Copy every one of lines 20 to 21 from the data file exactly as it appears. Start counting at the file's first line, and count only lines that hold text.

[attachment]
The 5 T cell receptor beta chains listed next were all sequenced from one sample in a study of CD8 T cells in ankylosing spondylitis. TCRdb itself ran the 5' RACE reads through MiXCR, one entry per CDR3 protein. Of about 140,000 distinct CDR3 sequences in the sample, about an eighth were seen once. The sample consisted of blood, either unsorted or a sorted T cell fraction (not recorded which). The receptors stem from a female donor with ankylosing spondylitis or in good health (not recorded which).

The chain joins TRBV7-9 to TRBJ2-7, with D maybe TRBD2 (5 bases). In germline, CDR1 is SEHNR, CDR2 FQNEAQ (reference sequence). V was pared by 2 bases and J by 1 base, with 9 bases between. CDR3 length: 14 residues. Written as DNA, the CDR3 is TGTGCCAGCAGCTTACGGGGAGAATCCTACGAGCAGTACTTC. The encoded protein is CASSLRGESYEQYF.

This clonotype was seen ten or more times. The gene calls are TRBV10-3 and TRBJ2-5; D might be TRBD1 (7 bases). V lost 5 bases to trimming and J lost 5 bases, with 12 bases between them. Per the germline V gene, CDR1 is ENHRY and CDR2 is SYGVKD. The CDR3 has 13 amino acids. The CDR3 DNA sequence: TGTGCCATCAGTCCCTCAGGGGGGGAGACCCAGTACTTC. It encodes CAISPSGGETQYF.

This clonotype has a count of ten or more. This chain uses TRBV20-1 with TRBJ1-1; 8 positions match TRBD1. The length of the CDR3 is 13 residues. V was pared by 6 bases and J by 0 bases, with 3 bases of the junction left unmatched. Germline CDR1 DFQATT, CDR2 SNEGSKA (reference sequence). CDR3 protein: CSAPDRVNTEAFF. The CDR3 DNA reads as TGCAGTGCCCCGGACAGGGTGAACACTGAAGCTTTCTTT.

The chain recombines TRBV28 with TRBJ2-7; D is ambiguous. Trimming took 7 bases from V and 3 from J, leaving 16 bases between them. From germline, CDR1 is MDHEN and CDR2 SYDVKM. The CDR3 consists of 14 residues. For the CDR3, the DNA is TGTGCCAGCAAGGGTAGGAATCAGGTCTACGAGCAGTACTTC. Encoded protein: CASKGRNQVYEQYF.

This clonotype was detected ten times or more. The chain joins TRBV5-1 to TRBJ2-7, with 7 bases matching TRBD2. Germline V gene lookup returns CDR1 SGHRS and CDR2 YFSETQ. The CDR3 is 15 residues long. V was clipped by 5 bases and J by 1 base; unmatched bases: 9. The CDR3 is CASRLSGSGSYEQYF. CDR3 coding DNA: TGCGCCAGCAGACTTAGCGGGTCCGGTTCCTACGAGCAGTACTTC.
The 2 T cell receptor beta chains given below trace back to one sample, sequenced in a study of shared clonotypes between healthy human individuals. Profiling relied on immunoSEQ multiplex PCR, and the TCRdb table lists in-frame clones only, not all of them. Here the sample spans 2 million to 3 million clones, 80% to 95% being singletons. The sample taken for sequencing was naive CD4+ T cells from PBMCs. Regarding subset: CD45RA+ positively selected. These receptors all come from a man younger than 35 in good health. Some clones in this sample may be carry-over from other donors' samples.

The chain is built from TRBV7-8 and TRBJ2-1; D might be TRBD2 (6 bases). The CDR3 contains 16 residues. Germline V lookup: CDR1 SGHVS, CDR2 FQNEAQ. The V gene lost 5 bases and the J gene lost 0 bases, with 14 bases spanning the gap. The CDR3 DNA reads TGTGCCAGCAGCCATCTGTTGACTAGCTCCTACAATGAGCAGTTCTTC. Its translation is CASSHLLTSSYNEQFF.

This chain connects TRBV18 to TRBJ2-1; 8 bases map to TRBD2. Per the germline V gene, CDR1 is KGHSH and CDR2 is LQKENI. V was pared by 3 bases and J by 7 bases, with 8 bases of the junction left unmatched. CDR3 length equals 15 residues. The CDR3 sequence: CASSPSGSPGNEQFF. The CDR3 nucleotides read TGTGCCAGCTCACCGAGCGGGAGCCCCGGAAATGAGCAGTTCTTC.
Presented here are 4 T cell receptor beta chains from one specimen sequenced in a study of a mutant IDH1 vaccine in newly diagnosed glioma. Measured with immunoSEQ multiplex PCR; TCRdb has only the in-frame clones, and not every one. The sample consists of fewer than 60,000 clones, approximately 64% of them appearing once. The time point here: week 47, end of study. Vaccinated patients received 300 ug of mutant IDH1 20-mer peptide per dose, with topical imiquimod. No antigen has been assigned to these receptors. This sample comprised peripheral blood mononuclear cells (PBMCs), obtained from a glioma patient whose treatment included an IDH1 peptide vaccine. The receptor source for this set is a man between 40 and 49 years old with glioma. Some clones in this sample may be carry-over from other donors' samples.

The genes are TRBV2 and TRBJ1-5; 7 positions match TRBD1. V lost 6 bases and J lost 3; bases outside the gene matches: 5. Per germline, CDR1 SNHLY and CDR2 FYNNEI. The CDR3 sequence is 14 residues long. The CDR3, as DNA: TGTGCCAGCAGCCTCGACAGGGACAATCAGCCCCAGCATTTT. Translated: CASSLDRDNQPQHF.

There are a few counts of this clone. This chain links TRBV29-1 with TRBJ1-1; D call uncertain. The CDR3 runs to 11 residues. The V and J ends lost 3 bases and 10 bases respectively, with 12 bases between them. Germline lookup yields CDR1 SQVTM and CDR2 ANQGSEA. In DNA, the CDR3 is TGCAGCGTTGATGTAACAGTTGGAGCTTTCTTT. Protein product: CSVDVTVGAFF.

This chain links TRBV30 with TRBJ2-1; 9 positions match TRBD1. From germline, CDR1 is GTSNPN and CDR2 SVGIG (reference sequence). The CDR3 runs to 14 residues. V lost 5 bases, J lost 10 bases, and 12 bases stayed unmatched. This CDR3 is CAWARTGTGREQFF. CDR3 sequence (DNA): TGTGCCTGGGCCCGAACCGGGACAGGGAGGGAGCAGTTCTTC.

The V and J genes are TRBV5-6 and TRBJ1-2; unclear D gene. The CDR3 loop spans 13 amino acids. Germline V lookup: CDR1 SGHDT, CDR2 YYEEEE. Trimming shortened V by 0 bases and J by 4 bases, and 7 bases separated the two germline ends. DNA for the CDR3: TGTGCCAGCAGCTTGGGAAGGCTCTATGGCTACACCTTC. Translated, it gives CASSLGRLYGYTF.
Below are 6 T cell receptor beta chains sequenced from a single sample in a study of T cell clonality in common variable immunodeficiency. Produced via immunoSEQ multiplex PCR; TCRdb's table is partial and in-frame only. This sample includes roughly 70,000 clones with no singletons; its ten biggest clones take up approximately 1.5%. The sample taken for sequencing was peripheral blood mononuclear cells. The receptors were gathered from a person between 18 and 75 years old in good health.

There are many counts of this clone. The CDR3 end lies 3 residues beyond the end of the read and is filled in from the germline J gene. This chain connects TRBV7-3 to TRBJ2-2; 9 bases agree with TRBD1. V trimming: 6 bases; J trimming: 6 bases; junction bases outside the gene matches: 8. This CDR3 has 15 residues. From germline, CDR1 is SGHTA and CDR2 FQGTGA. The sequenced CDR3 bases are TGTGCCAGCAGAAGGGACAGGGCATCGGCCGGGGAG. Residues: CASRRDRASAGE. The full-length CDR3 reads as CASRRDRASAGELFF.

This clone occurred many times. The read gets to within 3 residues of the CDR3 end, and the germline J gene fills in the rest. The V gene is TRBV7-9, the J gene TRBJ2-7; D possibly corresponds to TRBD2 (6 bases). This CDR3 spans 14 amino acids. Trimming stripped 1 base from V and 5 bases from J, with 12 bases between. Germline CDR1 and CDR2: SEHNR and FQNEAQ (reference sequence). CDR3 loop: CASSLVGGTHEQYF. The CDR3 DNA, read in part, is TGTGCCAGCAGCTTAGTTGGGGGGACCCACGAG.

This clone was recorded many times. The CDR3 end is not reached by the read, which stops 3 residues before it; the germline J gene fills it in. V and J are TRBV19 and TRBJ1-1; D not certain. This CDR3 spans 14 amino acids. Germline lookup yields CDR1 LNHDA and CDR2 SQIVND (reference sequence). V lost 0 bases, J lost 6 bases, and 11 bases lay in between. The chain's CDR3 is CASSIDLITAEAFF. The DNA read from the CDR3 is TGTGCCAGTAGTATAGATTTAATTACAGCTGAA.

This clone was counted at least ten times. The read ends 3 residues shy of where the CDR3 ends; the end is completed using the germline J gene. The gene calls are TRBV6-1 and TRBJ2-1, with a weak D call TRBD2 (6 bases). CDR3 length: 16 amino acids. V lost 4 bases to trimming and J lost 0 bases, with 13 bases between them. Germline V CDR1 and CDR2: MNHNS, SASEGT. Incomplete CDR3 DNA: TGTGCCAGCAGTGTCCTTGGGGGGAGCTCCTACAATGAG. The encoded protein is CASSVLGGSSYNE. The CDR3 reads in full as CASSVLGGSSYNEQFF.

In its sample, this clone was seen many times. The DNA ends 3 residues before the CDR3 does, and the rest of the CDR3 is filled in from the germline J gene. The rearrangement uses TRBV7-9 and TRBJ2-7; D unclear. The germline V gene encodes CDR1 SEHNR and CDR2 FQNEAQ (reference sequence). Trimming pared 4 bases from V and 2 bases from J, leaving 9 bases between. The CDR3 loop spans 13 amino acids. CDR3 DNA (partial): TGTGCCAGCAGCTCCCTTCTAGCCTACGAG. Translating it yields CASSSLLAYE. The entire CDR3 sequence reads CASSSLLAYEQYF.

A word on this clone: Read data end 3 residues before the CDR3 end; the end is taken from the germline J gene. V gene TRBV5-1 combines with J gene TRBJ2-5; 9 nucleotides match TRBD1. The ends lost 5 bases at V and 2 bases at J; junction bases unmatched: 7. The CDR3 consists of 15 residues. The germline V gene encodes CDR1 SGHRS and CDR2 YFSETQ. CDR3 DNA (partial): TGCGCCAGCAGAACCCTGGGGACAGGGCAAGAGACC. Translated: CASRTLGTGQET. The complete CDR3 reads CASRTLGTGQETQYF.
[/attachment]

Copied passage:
In its sample, this clone was seen many times. The DNA ends 3 residues before the CDR3 does, and the rest of the CDR3 is filled in from the germline J gene. The rearrangement uses TRBV7-9 and TRBJ2-7; D unclear. The germline V gene encodes CDR1 SEHNR and CDR2 FQNEAQ (reference sequence). Trimming pared 4 bases from V and 2 bases from J, leaving 9 bases between. The CDR3 loop spans 13 amino acids. CDR3 DNA (partial): TGTGCCAGCAGCTCCCTTCTAGCCTACGAG. Translating it yields CASSSLLAYE. The entire CDR3 sequence reads CASSSLLAYEQYF.

A word on this clone: Read data end 3 residues before the CDR3 end; the end is taken from the germline J gene. V gene TRBV5-1 combines with J gene TRBJ2-5; 9 nucleotides match TRBD1. The ends lost 5 bases at V and 2 bases at J; junction bases unmatched: 7. The CDR3 consists of 15 residues. The germline V gene encodes CDR1 SGHRS and CDR2 YFSETQ. CDR3 DNA (partial): TGCGCCAGCAGAACCCTGGGGACAGGGCAAGAGACC. Translated: CASRTLGTGQET. The complete CDR3 reads CASRTLGTGQETQYF.